Blowing a raspberry

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A man blowing a raspberry

Blowing a raspberry, strawberry, or making a Bronx cheer, is to make a noise similar to flatulence that may signify derision, real or feigned. It may also be used in childhood phonemic play, either solely by the child, or by adults towards a child to encourage imitation to the delight of both parties. It is made by placing the tongue between the lips, or alternately placing the lips against any area of skin, and blowing. When performed against the skin of another person, it is often a form of tickling. In the terminology of phonetics, the former sound has been described as a voiceless linguolabial trill, [r̼̊],[1] and as a buccal interdental trill, [ↀ͡r̪͆] in the extIPA (Extensions to the International Phonetic Alphabet).[2]

A raspberry (when used with the tongue) is never used in human language phonemically (that is, as a building block of words). However, the bilabial trill (essentially blowing a raspberry with one's lips) is a phoneme in some languages. Blowing a raspberry is widely used across human cultures.[citation needed]

Spike Jones and His City Slickers used a "birdaphone" to create this sound on their recording of "Der Fuehrer's Face", repeatedly lambasting Adolf Hitler with: "We'll Heil! (Bronx cheer) Heil! (Bronx cheer) Right in Der Fuehrer's Face!"[3][4]


The nomenclature varies by country. In most anglophone countries, it is known as a raspberry, which is attested from at least 1890,[5] and which in the United States came to be abbreviated as razz by 1919.[6] In the United States it has also been called a Bronx cheer since at least the early 1920s.[7][8]

Blowing a "raspberry" derives from the Cockney rhyming slang "raspberry tart" for "fart".[9][10]

See also[edit]


  1. ^ Pike called it a "voiceless exolabio-lingual trill", with the tongue vibrating against a protruding lower lip. Pike, Kenneth L. (1943). Phonetics: A Critical Analysis of Phonetic Theory and a Technique for the Practical Description of Sounds. Ann Arbor: University of Michigan Press.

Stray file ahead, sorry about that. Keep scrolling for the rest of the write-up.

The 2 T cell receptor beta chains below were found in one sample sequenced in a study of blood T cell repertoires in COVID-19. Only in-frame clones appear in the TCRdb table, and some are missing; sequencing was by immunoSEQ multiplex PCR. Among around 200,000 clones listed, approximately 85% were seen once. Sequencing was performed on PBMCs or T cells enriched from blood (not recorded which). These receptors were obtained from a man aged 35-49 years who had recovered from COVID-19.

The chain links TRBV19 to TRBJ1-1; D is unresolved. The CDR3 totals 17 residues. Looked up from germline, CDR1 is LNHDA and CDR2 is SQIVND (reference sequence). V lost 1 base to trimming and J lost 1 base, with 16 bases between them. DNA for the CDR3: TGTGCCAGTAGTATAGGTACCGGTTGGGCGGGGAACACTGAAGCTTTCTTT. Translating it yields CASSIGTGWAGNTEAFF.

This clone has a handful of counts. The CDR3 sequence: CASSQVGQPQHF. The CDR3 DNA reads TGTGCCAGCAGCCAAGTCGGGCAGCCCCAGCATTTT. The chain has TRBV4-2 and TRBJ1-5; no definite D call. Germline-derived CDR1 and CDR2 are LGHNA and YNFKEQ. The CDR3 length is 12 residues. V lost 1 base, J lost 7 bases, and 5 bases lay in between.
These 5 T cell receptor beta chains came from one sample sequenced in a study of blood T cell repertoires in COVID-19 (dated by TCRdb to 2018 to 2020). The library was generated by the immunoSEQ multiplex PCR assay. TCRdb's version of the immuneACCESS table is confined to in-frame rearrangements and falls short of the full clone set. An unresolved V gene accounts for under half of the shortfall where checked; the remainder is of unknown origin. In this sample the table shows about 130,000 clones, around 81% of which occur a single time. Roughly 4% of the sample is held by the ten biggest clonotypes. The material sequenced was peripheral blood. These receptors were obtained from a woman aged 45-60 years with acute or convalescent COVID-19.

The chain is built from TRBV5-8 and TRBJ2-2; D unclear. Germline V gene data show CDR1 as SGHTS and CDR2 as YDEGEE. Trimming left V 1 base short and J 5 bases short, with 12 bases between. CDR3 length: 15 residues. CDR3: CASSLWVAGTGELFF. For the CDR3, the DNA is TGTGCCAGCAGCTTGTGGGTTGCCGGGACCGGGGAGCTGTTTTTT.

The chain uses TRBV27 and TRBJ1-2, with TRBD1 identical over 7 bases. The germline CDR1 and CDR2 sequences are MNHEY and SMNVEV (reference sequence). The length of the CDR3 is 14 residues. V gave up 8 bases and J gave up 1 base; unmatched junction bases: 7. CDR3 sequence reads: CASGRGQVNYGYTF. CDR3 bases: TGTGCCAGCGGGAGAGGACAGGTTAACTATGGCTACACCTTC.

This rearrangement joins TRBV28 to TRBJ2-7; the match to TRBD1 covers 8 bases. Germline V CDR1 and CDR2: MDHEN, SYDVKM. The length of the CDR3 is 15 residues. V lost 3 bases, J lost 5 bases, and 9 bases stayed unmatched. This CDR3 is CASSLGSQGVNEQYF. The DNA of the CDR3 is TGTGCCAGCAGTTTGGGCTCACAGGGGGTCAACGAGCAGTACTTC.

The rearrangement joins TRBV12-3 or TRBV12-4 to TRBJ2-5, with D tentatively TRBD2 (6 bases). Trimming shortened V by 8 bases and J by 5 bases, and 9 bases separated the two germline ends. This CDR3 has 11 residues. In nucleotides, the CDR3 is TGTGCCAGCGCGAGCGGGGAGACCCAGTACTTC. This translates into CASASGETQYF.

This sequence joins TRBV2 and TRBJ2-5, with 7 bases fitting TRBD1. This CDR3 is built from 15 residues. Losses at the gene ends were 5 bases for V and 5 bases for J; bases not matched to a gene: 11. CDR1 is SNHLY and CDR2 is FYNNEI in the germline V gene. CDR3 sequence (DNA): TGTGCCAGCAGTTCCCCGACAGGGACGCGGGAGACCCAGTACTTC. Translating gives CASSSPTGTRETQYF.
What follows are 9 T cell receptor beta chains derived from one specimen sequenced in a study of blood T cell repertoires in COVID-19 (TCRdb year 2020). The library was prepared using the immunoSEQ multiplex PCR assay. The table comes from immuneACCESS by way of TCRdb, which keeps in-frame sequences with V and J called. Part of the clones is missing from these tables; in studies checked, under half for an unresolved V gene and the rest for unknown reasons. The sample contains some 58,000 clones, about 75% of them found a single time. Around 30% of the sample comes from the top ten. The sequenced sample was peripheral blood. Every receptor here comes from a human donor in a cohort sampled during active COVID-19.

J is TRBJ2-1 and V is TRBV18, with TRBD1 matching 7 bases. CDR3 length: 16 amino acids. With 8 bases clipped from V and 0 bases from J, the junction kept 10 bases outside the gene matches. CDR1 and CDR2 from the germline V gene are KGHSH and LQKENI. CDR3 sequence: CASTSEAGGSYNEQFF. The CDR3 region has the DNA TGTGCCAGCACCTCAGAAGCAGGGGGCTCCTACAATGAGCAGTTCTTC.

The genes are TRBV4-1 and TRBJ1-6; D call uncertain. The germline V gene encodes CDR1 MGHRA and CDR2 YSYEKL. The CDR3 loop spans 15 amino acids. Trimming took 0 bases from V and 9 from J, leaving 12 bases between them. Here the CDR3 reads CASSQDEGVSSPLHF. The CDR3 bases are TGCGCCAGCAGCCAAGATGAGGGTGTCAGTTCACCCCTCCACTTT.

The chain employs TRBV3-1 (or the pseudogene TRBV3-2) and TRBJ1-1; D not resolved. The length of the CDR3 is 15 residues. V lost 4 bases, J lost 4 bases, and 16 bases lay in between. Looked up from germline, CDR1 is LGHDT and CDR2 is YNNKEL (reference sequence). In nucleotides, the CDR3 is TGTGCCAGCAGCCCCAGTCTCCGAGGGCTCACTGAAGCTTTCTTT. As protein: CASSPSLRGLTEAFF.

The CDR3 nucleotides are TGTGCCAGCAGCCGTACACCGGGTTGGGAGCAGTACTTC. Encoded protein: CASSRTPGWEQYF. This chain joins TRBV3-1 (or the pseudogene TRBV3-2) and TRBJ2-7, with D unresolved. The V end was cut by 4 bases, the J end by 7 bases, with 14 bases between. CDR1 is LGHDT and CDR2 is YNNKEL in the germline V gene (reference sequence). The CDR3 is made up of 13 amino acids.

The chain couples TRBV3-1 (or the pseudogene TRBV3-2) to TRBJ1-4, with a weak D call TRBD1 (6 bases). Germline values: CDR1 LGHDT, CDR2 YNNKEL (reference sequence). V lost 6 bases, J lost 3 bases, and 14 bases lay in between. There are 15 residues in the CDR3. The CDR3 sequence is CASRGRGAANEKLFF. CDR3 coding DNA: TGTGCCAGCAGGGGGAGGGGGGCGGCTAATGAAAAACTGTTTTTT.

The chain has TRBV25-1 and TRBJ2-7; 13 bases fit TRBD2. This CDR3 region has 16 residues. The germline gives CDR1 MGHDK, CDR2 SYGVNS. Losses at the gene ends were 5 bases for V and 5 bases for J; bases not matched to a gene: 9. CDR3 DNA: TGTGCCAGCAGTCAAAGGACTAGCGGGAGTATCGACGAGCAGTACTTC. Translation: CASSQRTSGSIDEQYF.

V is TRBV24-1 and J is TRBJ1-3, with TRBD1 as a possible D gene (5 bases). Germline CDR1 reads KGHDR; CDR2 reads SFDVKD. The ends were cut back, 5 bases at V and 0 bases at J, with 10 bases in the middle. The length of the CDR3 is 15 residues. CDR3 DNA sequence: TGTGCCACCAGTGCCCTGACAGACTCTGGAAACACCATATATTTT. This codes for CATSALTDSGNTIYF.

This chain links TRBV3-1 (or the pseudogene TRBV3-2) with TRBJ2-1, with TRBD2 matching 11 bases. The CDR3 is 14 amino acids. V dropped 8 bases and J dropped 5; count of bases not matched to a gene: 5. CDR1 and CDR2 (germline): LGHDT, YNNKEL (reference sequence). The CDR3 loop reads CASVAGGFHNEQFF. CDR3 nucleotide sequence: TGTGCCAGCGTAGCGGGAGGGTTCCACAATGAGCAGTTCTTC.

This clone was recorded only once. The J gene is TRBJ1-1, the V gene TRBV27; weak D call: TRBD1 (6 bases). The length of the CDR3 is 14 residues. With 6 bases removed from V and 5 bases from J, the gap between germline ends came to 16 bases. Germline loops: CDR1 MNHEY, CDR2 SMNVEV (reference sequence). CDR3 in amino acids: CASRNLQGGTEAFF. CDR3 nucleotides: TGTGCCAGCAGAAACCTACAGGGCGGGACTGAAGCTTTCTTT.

2. ^ Ball, Martin J.; Howard, Sara J.; Miller, Kirk (2018). "Revisions to the extIPA chart". Journal of the International Phonetic Association. 48 (2): 155–164. doi:10.1017/S0025100317000147. S2CID 151863976.
  3. ^ Hinkley, David (March 3, 2004). "Scorn and disdain: Spike Jones giffs Hitler der old birdaphone, 1942". New York Daily News. Archived from the original on April 8, 2009.
  4. ^ Gilliland, John (April 14, 1972). "Pop Chronicles 1940s Program #5". UNT Digital Library.
  5. ^ "raspberry". Oxford English Dictionary (Online ed.). Oxford University Press. (Subscription or participating institution membership required.)
  6. ^ "razz". Oxford English Dictionary (Online ed.). Oxford University Press. (Subscription or participating institution membership required.)
  7. ^ Runyon, Damon (19 Oct 1921). "All Chicago backs up its footballers". San Francisco Examiner. Universal Syndicate. p. 19. Retrieved 18 Jun 2019. ....the East will grin and give Western football the jolly old Bronx cheer.
  8. ^ Farrell, Henry L. (30 Nov 1922). "Wills looks like boob in Johnson bout". San Antonio Evening News. United Press. p. 8. Retrieved 18 Jun 2019. While the crowd was giving vent to the 'Bronx cheer' and hurling garlands of raspberries from the gallery....
  9. ^ "Raspberry tart". Retrieved 2010-07-28.
  10. ^ Bryson, Bill (1990). The Mother Tongue: English & How It Got That Way (Trade printing, September 1991 ed.). Avon Books. p. 238. ISBN 0-380-71543-0.